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Customer Review

1 September 2007
In this gripping book, the author sets out to clarify mankind's relationship with God and attempts to clear up certain age-old doctrinal issues of contention since, as he correctly observes, the Hebrew Scriptures have been manipulated by the churches. At the same time, he admits that the Bible can be confusing. The stated aim of the book is to provide order, sanity and common sense to the reader. He is very emphatic about using the Hebrew name of our Redeemer.

The first chapter, In The Beginning, deals with the creation of man, the fall and the blood sacrifice of animals that was needed to cover Adam and Eve's nakedness with skins. The explanation of the Gematria (meaning of the numerical value of the letters) in the word Adam and in the Hebrew "Beresheet" (In the beginning) is most illuminating. The next chapter, One In Purpose, addresses the issue of the Trinity which word is not found in the Bible, but please also see The Jewish Trinity by Yoel Natan in this regard.

Hierarchy Of Heaven is the title of chapter 3 which explains the relationship between the Father and the Son as well as other titles of Yeshua like Son of Man and The Anointed One. It draws heavily on the Book of Revelation. The next, Heart To Heart, discusses the gematria of the word for "heart" in Hebrew (Lev). The author provides a detailed explanation of the structure of the letters and points out the similarities between the earthly and heavenly temples.

Chapter 5, Created To Worship, looks at the Ten Commandments as the cornerstone of Judaism, of which the highest commandment is to love God and worship Him in spirit and truth. He condemns image worship and points out the many instances of contemporary practice of this abomination, like the celebrity cult. Chapter 6 explores terms like Born Again and the issue of works and faith.

The divine and earthy priestly orders are discussed in chapter 7, all the way back to the Garden of Eden, including the purpose of sacrifice (blood covering), the Ark of the Covenant, the function of the priesthood and the role of the High Priest. This thread is continued in chapter 8 where, amongst other issues, various types of offerings and sacrifices are explained, as well as Torah and the correspondence between life, blood and the color red. Blood from heaven was required to stop animal sacrifice once and for all.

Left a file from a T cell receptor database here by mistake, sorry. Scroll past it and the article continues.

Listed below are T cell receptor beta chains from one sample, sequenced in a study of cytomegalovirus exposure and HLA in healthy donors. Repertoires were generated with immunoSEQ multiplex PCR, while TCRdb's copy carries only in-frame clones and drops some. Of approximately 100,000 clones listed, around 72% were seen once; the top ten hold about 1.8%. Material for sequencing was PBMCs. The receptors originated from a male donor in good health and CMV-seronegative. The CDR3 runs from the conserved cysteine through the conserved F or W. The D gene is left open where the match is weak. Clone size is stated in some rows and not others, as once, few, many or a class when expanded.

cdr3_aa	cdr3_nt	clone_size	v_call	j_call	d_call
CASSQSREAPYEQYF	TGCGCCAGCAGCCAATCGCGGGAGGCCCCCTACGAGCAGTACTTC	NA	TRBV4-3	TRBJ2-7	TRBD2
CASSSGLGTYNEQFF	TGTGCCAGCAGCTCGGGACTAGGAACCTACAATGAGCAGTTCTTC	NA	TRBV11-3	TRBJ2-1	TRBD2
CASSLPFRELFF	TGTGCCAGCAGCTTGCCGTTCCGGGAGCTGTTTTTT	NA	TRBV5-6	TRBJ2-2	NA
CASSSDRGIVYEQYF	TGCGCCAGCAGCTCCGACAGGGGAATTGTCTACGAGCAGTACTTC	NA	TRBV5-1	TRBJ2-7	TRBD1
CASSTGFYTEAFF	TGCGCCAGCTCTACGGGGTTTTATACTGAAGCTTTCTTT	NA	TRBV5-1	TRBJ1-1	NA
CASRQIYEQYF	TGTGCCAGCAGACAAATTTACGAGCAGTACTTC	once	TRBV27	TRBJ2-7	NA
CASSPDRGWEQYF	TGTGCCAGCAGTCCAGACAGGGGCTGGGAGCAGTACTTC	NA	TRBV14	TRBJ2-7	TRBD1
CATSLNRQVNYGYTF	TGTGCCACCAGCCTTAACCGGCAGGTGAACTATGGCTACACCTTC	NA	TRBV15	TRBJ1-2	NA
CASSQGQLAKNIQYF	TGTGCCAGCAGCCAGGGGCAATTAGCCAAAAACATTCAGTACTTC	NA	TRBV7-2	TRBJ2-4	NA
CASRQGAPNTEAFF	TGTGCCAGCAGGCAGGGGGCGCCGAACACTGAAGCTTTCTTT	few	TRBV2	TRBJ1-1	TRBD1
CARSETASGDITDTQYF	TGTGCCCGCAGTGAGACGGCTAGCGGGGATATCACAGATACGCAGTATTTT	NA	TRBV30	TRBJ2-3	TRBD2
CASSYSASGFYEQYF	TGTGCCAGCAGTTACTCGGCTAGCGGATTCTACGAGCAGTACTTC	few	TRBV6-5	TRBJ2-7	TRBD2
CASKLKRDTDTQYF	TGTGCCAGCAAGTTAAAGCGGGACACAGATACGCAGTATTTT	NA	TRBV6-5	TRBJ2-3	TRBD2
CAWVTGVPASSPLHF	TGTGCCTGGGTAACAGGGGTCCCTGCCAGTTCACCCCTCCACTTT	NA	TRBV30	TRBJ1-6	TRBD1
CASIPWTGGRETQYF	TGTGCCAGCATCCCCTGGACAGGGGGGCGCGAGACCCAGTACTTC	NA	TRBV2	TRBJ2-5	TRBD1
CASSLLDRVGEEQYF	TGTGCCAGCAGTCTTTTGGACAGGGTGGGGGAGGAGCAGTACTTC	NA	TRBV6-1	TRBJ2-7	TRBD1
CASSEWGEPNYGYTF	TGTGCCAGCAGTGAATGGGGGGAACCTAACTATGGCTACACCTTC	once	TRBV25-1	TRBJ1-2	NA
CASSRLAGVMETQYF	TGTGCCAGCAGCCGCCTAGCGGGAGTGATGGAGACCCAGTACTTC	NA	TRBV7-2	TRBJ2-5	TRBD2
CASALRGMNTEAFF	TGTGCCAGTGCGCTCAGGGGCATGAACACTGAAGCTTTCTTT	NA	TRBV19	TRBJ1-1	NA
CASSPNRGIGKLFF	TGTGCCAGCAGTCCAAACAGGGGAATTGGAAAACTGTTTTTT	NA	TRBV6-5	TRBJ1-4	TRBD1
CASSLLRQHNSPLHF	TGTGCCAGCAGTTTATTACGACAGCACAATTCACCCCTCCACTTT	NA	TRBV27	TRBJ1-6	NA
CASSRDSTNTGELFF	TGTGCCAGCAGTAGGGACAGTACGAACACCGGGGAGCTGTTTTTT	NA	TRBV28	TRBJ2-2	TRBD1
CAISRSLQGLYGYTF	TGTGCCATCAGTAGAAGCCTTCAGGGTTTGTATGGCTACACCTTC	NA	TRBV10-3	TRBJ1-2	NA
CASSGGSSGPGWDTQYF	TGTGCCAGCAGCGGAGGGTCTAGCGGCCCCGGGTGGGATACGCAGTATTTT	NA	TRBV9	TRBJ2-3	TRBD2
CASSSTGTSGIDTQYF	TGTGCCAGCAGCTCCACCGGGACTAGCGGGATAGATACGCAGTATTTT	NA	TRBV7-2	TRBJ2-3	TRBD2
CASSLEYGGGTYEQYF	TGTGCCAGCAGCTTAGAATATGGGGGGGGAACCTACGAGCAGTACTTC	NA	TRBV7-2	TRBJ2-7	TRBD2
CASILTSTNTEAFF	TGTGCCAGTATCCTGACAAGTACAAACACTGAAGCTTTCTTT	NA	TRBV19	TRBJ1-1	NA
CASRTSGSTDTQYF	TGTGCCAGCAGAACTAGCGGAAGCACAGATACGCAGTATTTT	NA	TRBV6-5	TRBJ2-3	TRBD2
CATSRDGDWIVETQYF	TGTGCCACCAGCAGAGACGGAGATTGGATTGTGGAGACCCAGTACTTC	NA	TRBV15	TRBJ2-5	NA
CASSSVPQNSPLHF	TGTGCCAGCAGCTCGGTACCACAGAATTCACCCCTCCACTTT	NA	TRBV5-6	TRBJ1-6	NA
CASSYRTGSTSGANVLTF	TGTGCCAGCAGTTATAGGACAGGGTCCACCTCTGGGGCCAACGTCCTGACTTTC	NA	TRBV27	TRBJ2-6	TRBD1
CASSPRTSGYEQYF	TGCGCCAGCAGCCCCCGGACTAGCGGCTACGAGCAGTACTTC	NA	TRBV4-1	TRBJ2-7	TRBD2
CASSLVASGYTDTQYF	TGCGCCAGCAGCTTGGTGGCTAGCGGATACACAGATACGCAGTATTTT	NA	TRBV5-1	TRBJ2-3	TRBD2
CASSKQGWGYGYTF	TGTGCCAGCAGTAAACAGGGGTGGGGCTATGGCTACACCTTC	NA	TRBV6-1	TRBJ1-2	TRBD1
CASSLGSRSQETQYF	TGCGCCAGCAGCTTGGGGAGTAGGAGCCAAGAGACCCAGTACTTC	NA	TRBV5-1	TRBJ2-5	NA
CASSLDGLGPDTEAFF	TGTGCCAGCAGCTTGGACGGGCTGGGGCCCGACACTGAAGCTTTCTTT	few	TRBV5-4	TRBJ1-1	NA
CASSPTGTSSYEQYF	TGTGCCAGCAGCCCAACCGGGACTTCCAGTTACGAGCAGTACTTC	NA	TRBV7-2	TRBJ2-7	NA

Chapter 9 is devoted to Malki-Tzedek (Righteous King). The names of the archangels Michael, Gabriel, Raphael and Uriel are glimpses into the personification and qualities of Yeshua Messiah. The author explains the meaning of the name Mary (Maryam) as bitter water and elucidates the role of the Levitical priesthood with frequent references to the Book of Zechariah, also touching on the rebuilding of the Temple. The next chapter takes up the role of the prophets of Israel whose message of repentance is like a symphony of visions all in perfect harmony.

The final chapter looks at the various prophecies of Israel's suffering and redemption: Bondage in Egypt, Babylonian Captivity and the 430 years to the siege of Jerusalem. The prophet Amos is extensively discussed here. The frightening message that I gathered from this chapter is that ultimately Israel will stand alone again with all the nations of the world against her. That is when the Lion of Judah will come to save His people, restore the Kingdom and heal the earth.

Appendix A is a list of genealogies and Appendix B is a world map highlighting the Islamic nations and a list of these countries, with no explanatory text or legend. Informed people are aware that the most imminent threat to Israel comes from there but still, a short introduction would be useful. This is a bit of a non sequitur and it is to be hoped that the problem be corrected for a second edition.

I found this book extremely valuable for pointing out the many correspondences in the Bible in both the Old and the New Testaments, illuminating obscure issues and explaining matters that have always baffled me. But it is all a bit overwhelming - the book ought to be studied in depth, not read just once. I am also convinced that many Christian theologians will feel threatened by this exegesis.

The book seems to be aimed at a Messianic Jewish readership. I have observed that there is a wide spectrum of opinion and interpretation amongst Messianics on many issues. This author seems to come down on the strict side of Torah observance. As a gentile believer in Yeshua, I wish there were a little bit more love and compassion in his words. Personal names rarely remain exactly the same across different languages and in my opinion it would be improper, at the very least, to criticize sincere Christians for addressing the saviour as Jesus Christ. And, although Levy's writings illuminate, they also raise many more questions.
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